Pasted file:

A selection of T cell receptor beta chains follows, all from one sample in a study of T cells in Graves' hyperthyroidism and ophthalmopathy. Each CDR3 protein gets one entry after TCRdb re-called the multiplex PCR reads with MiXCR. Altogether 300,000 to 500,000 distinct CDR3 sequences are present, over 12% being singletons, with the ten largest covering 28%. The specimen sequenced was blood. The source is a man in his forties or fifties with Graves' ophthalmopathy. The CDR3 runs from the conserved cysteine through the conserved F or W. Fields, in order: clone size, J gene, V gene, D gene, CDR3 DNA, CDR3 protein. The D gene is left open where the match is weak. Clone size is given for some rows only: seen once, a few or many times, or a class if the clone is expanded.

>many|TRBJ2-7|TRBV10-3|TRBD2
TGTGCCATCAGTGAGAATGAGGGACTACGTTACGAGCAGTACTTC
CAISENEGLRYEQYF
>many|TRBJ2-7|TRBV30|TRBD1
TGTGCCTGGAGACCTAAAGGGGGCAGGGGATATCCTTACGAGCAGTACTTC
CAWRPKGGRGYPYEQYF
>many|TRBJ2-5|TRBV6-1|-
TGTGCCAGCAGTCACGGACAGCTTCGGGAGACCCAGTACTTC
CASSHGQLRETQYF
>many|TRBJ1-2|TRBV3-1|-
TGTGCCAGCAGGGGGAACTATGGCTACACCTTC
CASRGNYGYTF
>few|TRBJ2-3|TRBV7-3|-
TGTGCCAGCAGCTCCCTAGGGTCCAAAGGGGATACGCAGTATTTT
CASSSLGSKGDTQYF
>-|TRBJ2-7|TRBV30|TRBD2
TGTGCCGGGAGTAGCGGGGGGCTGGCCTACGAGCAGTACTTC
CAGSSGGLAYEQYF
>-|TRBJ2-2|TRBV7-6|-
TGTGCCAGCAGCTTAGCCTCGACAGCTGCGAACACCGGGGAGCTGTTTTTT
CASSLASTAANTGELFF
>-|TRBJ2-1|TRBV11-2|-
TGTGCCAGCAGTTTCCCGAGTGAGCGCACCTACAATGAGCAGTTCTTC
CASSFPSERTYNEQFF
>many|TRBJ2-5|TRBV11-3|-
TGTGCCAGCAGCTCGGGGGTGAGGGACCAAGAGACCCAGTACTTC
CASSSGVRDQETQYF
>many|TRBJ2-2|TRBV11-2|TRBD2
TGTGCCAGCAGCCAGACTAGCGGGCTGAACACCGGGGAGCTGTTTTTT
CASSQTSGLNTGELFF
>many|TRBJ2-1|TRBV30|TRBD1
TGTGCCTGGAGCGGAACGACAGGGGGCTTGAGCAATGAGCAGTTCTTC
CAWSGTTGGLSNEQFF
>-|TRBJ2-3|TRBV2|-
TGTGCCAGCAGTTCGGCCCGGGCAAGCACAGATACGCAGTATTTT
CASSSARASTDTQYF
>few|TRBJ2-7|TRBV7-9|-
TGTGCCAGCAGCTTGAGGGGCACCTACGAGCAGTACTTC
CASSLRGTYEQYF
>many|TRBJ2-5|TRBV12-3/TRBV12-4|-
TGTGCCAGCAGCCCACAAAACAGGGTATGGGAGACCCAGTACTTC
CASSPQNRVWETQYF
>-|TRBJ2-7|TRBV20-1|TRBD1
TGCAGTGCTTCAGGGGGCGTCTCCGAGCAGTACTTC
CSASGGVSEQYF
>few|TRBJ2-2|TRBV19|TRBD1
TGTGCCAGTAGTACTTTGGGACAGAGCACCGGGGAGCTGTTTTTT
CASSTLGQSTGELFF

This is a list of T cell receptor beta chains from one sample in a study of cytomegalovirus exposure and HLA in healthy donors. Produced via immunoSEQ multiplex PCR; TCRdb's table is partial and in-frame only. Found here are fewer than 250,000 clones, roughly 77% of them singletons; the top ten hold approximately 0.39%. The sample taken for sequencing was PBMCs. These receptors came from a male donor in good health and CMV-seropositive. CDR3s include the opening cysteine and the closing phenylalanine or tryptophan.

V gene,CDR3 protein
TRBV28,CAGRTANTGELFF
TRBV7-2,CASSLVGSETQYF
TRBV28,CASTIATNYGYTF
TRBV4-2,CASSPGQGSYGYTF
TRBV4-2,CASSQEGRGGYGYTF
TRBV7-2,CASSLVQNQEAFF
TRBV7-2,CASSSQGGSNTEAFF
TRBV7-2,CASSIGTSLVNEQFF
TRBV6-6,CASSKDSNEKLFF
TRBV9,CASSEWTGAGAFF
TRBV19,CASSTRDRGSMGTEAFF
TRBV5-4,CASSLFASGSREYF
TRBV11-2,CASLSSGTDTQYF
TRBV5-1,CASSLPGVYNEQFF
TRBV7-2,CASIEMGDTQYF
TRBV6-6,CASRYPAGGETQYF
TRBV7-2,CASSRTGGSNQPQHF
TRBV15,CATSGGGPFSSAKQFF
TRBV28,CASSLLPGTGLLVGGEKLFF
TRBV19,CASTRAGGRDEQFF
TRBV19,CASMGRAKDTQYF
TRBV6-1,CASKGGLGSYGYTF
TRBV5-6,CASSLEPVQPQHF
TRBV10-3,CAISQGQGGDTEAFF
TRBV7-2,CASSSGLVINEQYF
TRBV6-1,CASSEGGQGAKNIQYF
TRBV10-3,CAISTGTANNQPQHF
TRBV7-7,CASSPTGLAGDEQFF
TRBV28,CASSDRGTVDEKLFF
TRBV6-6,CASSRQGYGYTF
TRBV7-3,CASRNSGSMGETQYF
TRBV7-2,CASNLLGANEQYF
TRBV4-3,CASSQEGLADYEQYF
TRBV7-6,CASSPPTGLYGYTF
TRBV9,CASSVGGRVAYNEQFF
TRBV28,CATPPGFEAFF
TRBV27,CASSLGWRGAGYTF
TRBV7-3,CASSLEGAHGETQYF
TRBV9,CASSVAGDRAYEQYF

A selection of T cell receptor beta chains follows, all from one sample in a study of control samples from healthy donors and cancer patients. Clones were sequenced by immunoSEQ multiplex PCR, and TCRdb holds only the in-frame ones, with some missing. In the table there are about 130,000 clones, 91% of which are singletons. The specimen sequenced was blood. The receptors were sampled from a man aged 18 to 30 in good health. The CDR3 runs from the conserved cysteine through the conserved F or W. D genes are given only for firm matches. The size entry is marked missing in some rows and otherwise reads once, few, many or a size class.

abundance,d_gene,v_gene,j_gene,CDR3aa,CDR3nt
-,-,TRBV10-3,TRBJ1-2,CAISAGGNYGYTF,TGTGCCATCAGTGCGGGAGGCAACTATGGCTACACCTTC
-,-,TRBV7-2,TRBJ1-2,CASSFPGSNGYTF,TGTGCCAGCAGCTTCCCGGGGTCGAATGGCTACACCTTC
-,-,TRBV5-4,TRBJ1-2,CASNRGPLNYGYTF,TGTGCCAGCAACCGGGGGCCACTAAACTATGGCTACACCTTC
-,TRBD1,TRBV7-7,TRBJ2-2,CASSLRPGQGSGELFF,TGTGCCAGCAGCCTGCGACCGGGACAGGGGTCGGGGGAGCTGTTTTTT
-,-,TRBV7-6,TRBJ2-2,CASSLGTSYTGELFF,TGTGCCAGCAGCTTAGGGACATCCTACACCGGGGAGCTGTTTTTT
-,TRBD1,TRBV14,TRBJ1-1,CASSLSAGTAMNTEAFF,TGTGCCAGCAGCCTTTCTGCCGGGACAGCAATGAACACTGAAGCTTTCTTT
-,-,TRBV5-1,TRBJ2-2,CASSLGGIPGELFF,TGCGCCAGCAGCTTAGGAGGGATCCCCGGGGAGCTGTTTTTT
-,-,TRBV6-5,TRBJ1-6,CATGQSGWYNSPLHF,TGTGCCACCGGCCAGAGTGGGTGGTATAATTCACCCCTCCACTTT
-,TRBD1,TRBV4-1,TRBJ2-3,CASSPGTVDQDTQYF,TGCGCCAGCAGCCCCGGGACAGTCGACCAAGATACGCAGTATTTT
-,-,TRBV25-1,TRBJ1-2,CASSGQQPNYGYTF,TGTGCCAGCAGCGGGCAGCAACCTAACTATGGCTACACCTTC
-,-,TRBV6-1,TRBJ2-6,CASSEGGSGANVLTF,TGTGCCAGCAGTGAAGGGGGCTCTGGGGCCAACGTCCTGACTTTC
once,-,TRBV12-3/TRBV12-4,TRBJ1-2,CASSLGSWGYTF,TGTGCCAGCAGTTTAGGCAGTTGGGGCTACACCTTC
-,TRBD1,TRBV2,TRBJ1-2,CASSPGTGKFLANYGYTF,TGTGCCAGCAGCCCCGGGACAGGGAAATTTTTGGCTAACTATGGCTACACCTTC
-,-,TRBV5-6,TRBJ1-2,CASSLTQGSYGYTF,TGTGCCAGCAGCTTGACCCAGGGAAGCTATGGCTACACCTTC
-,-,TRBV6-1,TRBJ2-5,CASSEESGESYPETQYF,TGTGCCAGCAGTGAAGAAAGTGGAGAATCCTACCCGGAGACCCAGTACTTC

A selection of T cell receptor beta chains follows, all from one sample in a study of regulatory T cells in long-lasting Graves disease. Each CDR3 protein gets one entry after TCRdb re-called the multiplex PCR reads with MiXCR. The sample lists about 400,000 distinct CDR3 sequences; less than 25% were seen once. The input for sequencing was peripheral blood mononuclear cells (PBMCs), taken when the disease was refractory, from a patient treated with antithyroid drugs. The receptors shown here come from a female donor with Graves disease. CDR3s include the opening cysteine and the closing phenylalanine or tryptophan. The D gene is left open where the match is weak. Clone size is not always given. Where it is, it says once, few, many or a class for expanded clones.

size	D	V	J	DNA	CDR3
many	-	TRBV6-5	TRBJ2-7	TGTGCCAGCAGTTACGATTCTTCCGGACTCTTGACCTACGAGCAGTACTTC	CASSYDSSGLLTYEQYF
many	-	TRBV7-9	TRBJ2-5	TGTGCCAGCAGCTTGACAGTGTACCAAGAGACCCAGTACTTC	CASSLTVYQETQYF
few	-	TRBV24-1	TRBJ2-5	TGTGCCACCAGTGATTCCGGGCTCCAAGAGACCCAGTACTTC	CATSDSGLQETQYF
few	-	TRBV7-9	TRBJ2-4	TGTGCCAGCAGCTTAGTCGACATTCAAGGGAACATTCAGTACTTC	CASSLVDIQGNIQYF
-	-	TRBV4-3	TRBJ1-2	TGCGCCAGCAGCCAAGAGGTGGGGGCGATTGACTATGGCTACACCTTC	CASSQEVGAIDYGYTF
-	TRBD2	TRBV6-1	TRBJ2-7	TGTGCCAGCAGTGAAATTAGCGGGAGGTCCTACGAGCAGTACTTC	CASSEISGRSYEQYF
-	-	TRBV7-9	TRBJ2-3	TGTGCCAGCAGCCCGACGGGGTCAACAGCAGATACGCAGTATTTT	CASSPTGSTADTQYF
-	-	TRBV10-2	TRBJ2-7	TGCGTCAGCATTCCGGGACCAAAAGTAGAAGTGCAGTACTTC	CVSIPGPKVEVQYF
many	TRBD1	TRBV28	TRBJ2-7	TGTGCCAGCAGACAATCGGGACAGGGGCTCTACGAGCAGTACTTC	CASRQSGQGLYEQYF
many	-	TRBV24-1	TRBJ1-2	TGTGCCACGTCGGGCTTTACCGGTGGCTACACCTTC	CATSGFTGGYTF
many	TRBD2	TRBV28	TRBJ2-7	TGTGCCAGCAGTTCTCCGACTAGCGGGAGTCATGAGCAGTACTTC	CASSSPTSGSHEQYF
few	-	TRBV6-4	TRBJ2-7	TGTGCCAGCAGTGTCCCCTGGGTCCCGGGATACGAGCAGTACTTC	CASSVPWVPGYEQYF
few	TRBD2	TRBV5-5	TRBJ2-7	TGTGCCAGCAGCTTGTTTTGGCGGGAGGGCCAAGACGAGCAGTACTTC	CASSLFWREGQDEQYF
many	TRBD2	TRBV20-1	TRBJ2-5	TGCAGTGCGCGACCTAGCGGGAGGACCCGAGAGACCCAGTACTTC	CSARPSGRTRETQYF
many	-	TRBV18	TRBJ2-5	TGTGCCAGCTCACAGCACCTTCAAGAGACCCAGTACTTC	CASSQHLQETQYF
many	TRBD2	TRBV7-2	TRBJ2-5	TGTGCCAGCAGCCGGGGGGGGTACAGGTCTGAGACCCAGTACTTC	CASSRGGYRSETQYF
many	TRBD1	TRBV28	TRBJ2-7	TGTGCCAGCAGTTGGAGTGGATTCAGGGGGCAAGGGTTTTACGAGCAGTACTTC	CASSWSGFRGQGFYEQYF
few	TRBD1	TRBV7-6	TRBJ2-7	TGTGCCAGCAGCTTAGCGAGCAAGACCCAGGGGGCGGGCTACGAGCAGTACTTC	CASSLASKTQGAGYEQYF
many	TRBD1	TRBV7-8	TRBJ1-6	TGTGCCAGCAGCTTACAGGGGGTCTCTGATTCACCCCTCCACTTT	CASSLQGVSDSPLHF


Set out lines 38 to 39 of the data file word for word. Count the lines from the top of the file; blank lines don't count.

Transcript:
>few|TRBJ2-7|TRBV7-9|-
TGTGCCAGCAGCTTGAGGGGCACCTACGAGCAGTACTTC